March Brings out Madness

Peter Clark

Like most diehard college basketball fans, I believe that the Opening and Second Round games in the NCAA tournament are the four greatest days of the year. I call it an extended Christmas, some call it a shorter Hanukkah, but all agree that it is a state of basketball euphoria.

While most of us watch these games clutching our brackets in hand and praying that our predicted upsets come true to prove our basketball genius, some people nervously view the games with hopes of winning big money. Like other sports, people love to gamble on college basketball.

Legally, experts expect that the total of all bets will exceed $100 million by the tournament’s end. When including bracket pools, underground bookies and offshore sports books, that number skyrockets to $12 billion. To me, the phenomenon of  college basketball gambling is not ludicrous because of the large amounts of money being exchanged, but rather because of the fact that people will leave their money in the hands of 18-22-year-old athletes.

I understand that the athletes who play in the NCAA tournament are there for a reason. They are mentally tough, talented basketball players who all have a chance of playing professionally in some capacity once their college years are over. Out of the thousands of college basketball players in the country, they are the ones still standing when the dust of the regular season has settled.

The part that leaves me dumbfounded is considering all of the outside distractions that occur behind the scenes that gamblers cannot account for, but still are willing to take a chance on. Sure, the most studious gamblers factor rumored injuries and travel time into their bets, but how are you supposed to know if a team’s first-year point guard didn’t get any sleep because he was Skyping with his high school sweetheart all night? Or if a veteran post player is finally getting the chance to play in his hometown, but can’t focus on preparing for the game because every contact in his cellphone is blowing him up for a ticket? Coaches attempt to minimize distractions by limiting cell phone use and issuing strict curfews, but various types of distractions inevitably take place, especially on a stage like the NCAA Tournament.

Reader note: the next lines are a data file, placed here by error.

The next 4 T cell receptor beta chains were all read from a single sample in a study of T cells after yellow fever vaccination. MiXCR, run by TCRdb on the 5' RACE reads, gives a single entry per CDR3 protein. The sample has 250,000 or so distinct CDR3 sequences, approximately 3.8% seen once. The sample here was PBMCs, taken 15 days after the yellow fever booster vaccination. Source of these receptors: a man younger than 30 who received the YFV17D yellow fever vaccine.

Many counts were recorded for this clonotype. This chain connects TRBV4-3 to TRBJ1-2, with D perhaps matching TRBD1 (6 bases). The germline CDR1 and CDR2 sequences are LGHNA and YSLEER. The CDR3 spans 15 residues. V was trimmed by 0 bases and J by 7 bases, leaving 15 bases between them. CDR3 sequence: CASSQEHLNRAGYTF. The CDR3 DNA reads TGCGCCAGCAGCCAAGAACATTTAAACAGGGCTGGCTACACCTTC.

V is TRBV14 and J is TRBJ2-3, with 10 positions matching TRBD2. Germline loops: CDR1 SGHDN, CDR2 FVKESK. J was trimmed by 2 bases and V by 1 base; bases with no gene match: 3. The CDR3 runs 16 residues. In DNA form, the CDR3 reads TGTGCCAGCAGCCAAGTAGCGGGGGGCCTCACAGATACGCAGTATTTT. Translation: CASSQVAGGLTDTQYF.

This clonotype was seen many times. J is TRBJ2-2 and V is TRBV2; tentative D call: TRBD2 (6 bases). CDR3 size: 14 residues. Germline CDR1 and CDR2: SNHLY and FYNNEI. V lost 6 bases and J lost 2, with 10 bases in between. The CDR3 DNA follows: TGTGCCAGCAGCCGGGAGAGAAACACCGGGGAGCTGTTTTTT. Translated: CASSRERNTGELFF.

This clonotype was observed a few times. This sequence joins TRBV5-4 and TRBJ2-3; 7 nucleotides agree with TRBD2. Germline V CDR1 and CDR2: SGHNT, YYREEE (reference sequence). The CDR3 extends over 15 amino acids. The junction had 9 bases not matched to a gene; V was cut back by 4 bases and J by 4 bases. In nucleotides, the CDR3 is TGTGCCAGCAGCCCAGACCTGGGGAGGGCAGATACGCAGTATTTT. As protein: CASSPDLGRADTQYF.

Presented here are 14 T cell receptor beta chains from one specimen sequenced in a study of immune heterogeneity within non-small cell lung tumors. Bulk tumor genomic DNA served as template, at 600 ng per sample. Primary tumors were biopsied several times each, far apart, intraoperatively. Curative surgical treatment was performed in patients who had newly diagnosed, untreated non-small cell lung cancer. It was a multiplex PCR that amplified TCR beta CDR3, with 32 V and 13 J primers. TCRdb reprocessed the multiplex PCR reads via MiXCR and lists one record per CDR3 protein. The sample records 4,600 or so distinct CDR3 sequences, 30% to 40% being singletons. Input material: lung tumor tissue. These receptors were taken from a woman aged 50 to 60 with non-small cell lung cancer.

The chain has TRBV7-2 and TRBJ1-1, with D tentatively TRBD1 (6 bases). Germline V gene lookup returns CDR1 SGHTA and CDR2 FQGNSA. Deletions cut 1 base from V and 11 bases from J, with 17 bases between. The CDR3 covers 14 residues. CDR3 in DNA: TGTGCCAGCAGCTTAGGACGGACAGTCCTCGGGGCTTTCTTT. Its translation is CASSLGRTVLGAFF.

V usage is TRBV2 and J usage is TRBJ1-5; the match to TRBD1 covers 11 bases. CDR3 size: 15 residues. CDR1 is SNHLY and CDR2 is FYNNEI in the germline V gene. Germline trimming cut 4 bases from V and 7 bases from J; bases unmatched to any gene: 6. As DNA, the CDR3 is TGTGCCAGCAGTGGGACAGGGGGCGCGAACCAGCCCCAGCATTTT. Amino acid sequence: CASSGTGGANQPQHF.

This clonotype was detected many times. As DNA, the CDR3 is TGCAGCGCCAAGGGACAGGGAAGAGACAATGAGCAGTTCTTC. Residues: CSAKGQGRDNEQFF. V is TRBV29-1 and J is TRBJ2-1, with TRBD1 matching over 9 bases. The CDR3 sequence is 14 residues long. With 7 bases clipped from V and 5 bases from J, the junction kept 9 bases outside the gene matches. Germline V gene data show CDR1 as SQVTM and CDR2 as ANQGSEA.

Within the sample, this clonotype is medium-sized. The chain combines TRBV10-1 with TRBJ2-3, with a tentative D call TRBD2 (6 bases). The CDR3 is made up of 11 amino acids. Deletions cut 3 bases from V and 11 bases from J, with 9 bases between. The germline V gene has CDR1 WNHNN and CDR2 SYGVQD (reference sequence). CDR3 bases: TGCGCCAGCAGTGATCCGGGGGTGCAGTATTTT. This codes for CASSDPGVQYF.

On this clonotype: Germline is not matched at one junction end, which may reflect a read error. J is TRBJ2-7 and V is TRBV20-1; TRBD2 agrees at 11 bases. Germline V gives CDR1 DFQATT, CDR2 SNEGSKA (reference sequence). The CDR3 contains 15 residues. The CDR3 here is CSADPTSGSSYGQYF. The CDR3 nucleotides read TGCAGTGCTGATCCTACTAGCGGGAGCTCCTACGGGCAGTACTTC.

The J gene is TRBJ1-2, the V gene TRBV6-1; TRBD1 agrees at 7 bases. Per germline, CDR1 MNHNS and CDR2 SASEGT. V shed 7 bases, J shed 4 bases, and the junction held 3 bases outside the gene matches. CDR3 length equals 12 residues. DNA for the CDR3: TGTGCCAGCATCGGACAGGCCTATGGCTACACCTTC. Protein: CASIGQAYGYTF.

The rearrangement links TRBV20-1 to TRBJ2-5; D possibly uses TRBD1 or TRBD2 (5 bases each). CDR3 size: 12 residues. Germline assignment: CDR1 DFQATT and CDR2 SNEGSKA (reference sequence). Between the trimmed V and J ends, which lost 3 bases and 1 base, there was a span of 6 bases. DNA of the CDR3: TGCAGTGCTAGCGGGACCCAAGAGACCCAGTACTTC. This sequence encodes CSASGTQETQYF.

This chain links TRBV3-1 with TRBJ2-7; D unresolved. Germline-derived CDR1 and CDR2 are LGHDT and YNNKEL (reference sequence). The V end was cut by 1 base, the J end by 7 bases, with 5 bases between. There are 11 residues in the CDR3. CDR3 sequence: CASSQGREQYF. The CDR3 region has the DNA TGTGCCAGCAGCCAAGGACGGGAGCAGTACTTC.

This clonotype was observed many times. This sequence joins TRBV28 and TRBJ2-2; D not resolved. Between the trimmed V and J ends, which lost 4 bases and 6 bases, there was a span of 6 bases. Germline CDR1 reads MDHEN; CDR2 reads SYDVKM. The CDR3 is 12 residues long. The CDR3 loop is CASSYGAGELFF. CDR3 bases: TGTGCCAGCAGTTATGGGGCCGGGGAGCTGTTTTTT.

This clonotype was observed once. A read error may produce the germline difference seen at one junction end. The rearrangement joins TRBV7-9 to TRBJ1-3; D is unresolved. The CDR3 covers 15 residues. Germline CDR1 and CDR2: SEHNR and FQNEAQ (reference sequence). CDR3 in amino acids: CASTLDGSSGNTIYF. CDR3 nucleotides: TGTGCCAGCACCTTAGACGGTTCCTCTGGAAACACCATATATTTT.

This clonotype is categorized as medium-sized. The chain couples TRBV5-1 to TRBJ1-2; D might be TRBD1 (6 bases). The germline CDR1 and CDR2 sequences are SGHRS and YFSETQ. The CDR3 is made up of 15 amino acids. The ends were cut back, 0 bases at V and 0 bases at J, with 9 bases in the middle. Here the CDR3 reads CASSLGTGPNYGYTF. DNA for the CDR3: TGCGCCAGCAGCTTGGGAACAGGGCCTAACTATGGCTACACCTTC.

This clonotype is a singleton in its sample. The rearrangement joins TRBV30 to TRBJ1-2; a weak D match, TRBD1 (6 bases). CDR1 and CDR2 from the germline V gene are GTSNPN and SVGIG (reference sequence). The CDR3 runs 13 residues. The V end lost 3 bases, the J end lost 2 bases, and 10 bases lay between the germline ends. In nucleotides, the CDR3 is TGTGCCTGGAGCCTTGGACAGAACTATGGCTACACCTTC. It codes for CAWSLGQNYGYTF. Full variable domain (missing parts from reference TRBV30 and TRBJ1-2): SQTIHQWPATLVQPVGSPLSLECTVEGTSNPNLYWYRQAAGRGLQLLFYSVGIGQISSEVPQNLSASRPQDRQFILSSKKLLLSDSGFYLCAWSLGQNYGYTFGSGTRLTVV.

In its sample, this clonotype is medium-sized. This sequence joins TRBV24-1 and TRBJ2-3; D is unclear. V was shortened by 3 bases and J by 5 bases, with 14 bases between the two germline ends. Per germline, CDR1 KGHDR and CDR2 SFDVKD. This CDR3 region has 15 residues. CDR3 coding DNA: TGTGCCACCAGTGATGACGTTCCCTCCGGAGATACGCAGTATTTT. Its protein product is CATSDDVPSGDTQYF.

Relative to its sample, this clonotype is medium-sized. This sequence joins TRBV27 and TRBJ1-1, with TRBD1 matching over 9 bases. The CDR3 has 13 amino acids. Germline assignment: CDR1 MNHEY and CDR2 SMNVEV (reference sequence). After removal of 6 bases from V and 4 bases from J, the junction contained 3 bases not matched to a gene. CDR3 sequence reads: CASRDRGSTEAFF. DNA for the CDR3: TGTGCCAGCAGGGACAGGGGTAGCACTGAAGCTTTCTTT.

To make matters worse for hopeful betters, first-years and sophomores now fill the starting lineups of many of the high-profile teams in the tournament. While they are undoubtedly high in talent and potential, they don’t possess the experience that grizzled seniors bring to the table.

History shows, however, that the cream rises to the top. Regardless of a player’s age, the truly elite players historically carry over their exceptional play from the regular season into the NCAA tournament.

The problem for betters lies in figuring out which player can carry over regular season success into the NCAA Tournament. Because for every player that lives up to their lofty pre-tournament billing, there are slews of players who underperform not only because of previously described outside distractions, but simply because guys have off-nights. That’s the nature of the game.

For the average, avid fan, the unpredictably of the NCAA tournament is what makes beautiful. For people losing their paychecks to a half court buzzer beater, the tournament is maddening. So while we spend two more evenings watching the Final Four and eventually the National Championship game, I hope that we can all tear up our brackets in unison and leave our wallets out of it.